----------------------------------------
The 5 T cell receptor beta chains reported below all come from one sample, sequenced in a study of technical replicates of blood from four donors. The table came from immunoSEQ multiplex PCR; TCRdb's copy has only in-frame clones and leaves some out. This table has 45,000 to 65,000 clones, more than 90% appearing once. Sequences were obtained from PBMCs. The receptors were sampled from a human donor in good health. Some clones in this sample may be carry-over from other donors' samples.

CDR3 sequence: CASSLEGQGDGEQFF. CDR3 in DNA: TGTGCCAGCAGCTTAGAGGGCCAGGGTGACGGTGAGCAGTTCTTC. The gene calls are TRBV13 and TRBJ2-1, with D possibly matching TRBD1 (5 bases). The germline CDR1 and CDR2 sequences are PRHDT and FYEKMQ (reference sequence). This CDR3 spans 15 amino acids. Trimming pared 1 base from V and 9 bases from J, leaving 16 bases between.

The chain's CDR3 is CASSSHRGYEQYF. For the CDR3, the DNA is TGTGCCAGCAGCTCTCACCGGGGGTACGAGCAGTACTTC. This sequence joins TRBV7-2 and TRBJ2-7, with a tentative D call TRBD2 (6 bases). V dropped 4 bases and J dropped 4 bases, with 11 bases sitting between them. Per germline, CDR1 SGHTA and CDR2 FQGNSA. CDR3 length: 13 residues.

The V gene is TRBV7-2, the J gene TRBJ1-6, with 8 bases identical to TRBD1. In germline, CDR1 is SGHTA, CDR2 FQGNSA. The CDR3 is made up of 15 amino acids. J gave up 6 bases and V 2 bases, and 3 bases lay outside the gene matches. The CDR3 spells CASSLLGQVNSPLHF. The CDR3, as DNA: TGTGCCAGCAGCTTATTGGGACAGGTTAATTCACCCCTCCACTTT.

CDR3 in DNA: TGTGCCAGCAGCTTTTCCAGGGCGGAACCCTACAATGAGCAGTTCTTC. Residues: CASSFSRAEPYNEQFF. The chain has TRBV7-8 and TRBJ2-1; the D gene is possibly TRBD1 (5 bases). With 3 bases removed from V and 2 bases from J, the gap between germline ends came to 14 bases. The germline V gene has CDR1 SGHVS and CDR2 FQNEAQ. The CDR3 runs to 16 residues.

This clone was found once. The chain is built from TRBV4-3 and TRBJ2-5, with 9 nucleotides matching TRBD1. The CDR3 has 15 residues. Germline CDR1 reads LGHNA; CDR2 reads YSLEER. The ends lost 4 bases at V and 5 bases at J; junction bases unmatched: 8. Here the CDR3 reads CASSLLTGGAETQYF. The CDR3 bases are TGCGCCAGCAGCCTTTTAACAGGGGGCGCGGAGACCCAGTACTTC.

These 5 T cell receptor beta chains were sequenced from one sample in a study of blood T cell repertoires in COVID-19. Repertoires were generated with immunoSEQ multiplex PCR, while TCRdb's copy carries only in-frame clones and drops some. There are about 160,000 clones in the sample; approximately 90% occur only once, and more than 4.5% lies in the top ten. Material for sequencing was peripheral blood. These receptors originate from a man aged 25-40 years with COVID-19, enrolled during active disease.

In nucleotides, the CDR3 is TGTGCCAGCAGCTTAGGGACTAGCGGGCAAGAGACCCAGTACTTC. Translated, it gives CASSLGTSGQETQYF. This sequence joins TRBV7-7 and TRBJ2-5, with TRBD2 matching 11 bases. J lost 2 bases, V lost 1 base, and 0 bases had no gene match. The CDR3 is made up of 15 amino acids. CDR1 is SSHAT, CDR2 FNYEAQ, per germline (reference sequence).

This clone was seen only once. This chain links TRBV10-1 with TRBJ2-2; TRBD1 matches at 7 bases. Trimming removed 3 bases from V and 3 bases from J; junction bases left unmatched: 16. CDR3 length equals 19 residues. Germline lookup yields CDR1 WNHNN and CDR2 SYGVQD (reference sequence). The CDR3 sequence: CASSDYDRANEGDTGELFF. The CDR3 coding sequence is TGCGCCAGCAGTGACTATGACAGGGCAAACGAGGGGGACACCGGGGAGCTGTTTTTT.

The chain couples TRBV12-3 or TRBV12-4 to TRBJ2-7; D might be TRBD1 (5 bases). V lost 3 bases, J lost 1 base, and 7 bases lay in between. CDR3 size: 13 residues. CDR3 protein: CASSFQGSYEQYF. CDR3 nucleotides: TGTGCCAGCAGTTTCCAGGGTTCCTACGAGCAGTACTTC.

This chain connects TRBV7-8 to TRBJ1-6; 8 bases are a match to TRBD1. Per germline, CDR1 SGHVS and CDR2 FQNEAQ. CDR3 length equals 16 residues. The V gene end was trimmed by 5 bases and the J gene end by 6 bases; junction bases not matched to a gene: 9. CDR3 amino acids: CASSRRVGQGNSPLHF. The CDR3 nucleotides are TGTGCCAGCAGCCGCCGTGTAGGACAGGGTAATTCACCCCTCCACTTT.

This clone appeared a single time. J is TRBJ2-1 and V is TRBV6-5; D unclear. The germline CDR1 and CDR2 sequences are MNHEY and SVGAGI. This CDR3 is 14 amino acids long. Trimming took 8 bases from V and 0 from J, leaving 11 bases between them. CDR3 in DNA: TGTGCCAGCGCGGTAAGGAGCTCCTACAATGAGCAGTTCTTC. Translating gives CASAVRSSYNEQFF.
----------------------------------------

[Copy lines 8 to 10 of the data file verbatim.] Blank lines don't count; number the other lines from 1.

In nucleotides, the CDR3 is TGTGCCAGCAGCTTAGGGACTAGCGGGCAAGAGACCCAGTACTTC. Translated, it gives CASSLGTSGQETQYF. This sequence joins TRBV7-7 and TRBJ2-5, with TRBD2 matching 11 bases. J lost 2 bases, V lost 1 base, and 0 bases had no gene match. The CDR3 is made up of 15 amino acids. CDR1 is SSHAT, CDR2 FNYEAQ, per germline (reference sequence).

This clone was seen only once. This chain links TRBV10-1 with TRBJ2-2; TRBD1 matches at 7 bases. Trimming removed 3 bases from V and 3 bases from J; junction bases left unmatched: 16. CDR3 length equals 19 residues. Germline lookup yields CDR1 WNHNN and CDR2 SYGVQD (reference sequence). The CDR3 sequence: CASSDYDRANEGDTGELFF. The CDR3 coding sequence is TGCGCCAGCAGTGACTATGACAGGGCAAACGAGGGGGACACCGGGGAGCTGTTTTTT.

The chain couples TRBV12-3 or TRBV12-4 to TRBJ2-7; D might be TRBD1 (5 bases). V lost 3 bases, J lost 1 base, and 7 bases lay in between. CDR3 size: 13 residues. CDR3 protein: CASSFQGSYEQYF. CDR3 nucleotides: TGTGCCAGCAGTTTCCAGGGTTCCTACGAGCAGTACTTC.